This is the second post in a series of blogs to teach you about the six key things we have done to make sure the music studios at Royal City Studios are completely isolated from each other. Most music studios are built on a tight budget, resulting in sound getting in and out of the studios easily. At Royal City Studios, we have invested heavily to make sure both sound waves and sound vibrations stay in the individual rehearsal and recording studios where they belong. The six major aspects to control this are:
Part 2: The Walls
Over the years, I have visited many music studios and each of them was built a bit differently. In all honesty, it was shocking to me how little effort was put into blocking sound from getting through the walls. You could put your hand on a wall, and feel the vibrations of the band rehearsing next door, and could often hear people speaking in a normal voice through the walls. This is obviously not ideal. While many of you have probably heard of acoustic panels, these are not intended to prevent sounds from getting through the walls. Their purpose is to keep the audio clean inside your own studio. I’ll post about that in a few weeks but for now, let’s look at how to keep other people’s noise out of our studios.
The Solution for Sound Waves
While there are many options to consider when keeping sound from escaping through walls, the two elements from our last article are still present: vibration and sound waves. Sound waves are primarily blocked by mass. This means that the more mass there is between two spaces, the harder it is for sound waves to carry between them. Many studios add a second layer of drywall on each side, which is a great start for reducing the sound. So instead of two layers of drywall, there are four layers. In addition, the thicker the drywall the more the sound waves will be deadened. As you have probably guessed, this is part of our solution at Royal City Studios. All of our music studios are separated by at least four layers of 5/8″ drywall. This provides enough mass to eliminate the sound waves.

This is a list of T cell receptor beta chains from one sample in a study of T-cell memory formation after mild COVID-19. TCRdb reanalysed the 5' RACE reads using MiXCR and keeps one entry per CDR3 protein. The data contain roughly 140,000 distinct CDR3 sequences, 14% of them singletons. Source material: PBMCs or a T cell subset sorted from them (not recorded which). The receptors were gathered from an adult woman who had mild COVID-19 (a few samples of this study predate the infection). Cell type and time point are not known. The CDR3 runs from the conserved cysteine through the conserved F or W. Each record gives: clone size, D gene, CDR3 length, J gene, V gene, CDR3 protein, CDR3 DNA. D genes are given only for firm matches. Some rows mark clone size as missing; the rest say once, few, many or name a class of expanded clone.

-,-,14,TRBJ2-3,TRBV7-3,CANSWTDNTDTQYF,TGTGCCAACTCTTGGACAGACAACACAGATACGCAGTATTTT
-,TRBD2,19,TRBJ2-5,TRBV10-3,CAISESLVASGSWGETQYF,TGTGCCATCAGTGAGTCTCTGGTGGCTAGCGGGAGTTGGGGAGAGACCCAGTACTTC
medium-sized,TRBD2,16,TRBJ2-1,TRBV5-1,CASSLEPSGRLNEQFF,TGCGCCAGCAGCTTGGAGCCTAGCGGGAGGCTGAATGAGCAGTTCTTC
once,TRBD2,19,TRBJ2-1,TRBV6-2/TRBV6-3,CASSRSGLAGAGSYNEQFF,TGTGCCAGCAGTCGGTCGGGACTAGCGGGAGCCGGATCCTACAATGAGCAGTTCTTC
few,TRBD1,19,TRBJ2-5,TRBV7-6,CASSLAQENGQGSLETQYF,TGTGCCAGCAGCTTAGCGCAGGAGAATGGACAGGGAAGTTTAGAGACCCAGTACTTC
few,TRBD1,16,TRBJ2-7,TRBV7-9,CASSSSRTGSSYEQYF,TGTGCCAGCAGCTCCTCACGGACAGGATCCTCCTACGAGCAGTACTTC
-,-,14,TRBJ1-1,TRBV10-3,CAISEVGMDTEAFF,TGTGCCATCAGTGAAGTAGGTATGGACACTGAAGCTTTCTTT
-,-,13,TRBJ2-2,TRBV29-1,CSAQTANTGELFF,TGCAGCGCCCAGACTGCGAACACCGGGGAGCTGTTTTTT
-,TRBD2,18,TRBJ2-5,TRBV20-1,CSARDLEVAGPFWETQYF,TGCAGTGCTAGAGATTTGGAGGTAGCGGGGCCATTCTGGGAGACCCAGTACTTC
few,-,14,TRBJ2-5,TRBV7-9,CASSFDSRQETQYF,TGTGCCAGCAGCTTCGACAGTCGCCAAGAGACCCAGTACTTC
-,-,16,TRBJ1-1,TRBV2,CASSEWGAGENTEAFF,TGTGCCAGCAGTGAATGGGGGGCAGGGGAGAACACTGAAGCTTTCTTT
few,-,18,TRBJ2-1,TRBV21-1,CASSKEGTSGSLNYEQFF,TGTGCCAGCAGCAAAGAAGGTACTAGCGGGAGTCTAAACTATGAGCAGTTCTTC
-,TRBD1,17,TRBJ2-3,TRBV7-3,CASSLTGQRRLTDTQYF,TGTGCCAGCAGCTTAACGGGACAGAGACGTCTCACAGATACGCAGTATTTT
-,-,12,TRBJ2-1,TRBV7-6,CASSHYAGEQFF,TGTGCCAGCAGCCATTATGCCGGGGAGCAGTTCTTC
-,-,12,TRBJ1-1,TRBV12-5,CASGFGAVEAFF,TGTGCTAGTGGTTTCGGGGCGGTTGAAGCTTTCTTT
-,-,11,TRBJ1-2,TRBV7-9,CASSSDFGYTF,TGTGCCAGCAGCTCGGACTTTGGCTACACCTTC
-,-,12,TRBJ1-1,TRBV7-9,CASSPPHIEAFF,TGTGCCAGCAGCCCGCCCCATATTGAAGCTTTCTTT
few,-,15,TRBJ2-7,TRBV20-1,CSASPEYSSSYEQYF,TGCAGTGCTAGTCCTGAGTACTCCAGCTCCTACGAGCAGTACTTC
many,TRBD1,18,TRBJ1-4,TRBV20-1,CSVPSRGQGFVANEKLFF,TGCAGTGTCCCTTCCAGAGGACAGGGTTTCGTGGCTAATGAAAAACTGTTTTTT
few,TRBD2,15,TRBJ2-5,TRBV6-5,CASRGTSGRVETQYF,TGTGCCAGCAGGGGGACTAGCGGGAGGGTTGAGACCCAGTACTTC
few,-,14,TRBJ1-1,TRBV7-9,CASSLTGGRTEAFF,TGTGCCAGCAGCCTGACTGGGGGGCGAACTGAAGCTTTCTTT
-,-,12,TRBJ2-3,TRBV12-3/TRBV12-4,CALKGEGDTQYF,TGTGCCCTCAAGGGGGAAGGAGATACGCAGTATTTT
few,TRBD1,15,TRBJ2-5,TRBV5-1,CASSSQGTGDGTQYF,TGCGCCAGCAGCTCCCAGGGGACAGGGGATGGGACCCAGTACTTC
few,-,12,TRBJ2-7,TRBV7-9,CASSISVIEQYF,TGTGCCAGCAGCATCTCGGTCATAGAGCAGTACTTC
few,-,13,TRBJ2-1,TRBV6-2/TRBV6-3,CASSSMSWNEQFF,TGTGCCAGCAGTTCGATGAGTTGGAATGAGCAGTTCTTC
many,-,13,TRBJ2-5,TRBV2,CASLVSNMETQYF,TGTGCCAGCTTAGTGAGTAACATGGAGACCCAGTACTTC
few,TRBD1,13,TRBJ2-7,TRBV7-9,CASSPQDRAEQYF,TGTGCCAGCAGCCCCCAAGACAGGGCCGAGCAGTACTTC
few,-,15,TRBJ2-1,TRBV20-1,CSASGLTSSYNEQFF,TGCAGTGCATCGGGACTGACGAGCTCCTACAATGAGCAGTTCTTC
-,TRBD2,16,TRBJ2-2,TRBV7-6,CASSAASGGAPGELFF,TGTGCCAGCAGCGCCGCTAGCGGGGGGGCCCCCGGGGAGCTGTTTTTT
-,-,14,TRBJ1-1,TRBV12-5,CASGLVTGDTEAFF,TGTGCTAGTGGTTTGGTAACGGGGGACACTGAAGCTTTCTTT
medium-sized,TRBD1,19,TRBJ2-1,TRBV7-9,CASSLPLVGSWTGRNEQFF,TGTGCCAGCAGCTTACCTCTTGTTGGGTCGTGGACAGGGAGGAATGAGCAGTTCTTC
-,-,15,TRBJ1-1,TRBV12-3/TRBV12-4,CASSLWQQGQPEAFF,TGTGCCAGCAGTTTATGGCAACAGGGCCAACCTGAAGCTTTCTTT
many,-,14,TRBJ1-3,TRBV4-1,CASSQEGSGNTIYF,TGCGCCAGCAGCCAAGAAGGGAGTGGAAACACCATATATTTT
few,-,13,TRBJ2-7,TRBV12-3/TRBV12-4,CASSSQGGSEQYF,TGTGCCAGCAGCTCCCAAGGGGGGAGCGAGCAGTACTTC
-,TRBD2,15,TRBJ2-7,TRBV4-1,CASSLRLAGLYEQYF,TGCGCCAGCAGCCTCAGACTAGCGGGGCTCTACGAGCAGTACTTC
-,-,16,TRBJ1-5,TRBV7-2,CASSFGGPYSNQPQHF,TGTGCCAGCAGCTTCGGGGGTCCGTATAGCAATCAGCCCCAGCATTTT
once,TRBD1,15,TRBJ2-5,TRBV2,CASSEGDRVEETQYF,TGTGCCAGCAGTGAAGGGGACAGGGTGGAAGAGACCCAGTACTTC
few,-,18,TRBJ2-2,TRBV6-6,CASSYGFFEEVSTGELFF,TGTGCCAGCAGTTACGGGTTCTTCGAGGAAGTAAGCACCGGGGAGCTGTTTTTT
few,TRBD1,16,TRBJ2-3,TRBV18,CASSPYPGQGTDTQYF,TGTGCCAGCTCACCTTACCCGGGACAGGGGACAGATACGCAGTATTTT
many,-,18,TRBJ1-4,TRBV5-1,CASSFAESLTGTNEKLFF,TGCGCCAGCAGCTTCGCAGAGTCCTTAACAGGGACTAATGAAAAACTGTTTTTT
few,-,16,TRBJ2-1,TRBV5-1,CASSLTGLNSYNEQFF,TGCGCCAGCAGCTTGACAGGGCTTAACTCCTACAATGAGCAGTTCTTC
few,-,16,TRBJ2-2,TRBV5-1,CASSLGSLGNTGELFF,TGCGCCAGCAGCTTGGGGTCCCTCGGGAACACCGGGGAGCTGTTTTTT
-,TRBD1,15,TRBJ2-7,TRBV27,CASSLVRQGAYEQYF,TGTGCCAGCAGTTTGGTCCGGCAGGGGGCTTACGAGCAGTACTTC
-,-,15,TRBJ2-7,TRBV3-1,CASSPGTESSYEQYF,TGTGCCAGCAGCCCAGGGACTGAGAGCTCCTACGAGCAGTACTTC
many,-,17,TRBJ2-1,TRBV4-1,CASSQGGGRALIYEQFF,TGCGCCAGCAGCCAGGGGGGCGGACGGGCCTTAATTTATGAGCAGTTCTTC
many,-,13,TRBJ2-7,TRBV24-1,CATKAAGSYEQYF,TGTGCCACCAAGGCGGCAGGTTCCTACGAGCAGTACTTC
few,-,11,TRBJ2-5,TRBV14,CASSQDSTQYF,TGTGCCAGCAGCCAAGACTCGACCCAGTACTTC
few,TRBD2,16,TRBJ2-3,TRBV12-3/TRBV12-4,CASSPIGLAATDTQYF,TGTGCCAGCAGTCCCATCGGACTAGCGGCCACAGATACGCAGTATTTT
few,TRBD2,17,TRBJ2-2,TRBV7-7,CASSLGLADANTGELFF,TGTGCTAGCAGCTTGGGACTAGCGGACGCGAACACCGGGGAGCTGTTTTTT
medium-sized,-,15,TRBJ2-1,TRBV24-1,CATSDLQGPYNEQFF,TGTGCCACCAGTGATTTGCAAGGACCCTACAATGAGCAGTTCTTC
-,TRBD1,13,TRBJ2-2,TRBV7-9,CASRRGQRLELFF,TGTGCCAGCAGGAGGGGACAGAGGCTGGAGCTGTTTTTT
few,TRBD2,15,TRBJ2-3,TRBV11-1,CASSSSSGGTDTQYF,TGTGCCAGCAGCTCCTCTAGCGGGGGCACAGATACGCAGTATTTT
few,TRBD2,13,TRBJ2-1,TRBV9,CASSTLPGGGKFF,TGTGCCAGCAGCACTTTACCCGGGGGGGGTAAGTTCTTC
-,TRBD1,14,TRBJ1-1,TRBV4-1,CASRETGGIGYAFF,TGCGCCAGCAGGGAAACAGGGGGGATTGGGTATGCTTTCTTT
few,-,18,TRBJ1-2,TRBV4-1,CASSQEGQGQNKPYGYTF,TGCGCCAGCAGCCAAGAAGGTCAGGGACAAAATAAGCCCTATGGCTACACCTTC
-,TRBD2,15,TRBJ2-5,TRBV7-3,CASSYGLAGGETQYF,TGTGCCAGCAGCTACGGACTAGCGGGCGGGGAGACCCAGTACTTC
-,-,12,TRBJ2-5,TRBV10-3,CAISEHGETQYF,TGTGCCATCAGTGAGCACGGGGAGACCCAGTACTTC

The Solution for Vibration
But what about vibration? An often overlooked aspect of sound is that when it hits a solid object, it creates a vibration within that object. And when that object is connected to another solid object, the vibration carries right through. This is one of the main problems with low frequencies and double drywall on each side of a single studded wall.
To remedy this, the music studios at Royal City Studios are built with two fully separate walls between studios, with a 1-inch gap between them. There is drywall on both sides of each wall. As a result, there are no physical connections between them. On the inside of the studios, the drywall is mounted on channels that sit inside rubber mounts. This further reduces vibrations before they even get inside the wall. The construction team from Victory Oak Homes had a real challenge building all of these walls. They had to build and then stand the walls up from one corner of the building to the other, almost like Dominoes!
You can see all of the details in the image of the cross-section below.
We also thought it was important to provide extra protection for the recording studio. So, instead of two walls, we actually built four walls between the recording studio and neighbouring studios. This makes sure that the recording experience results in very pure quality.
Stay tuned for Part 3: The Doors, where we will talk about some pretty exciting things. Remember, even though the walls are great, they still have one BIG hole in them!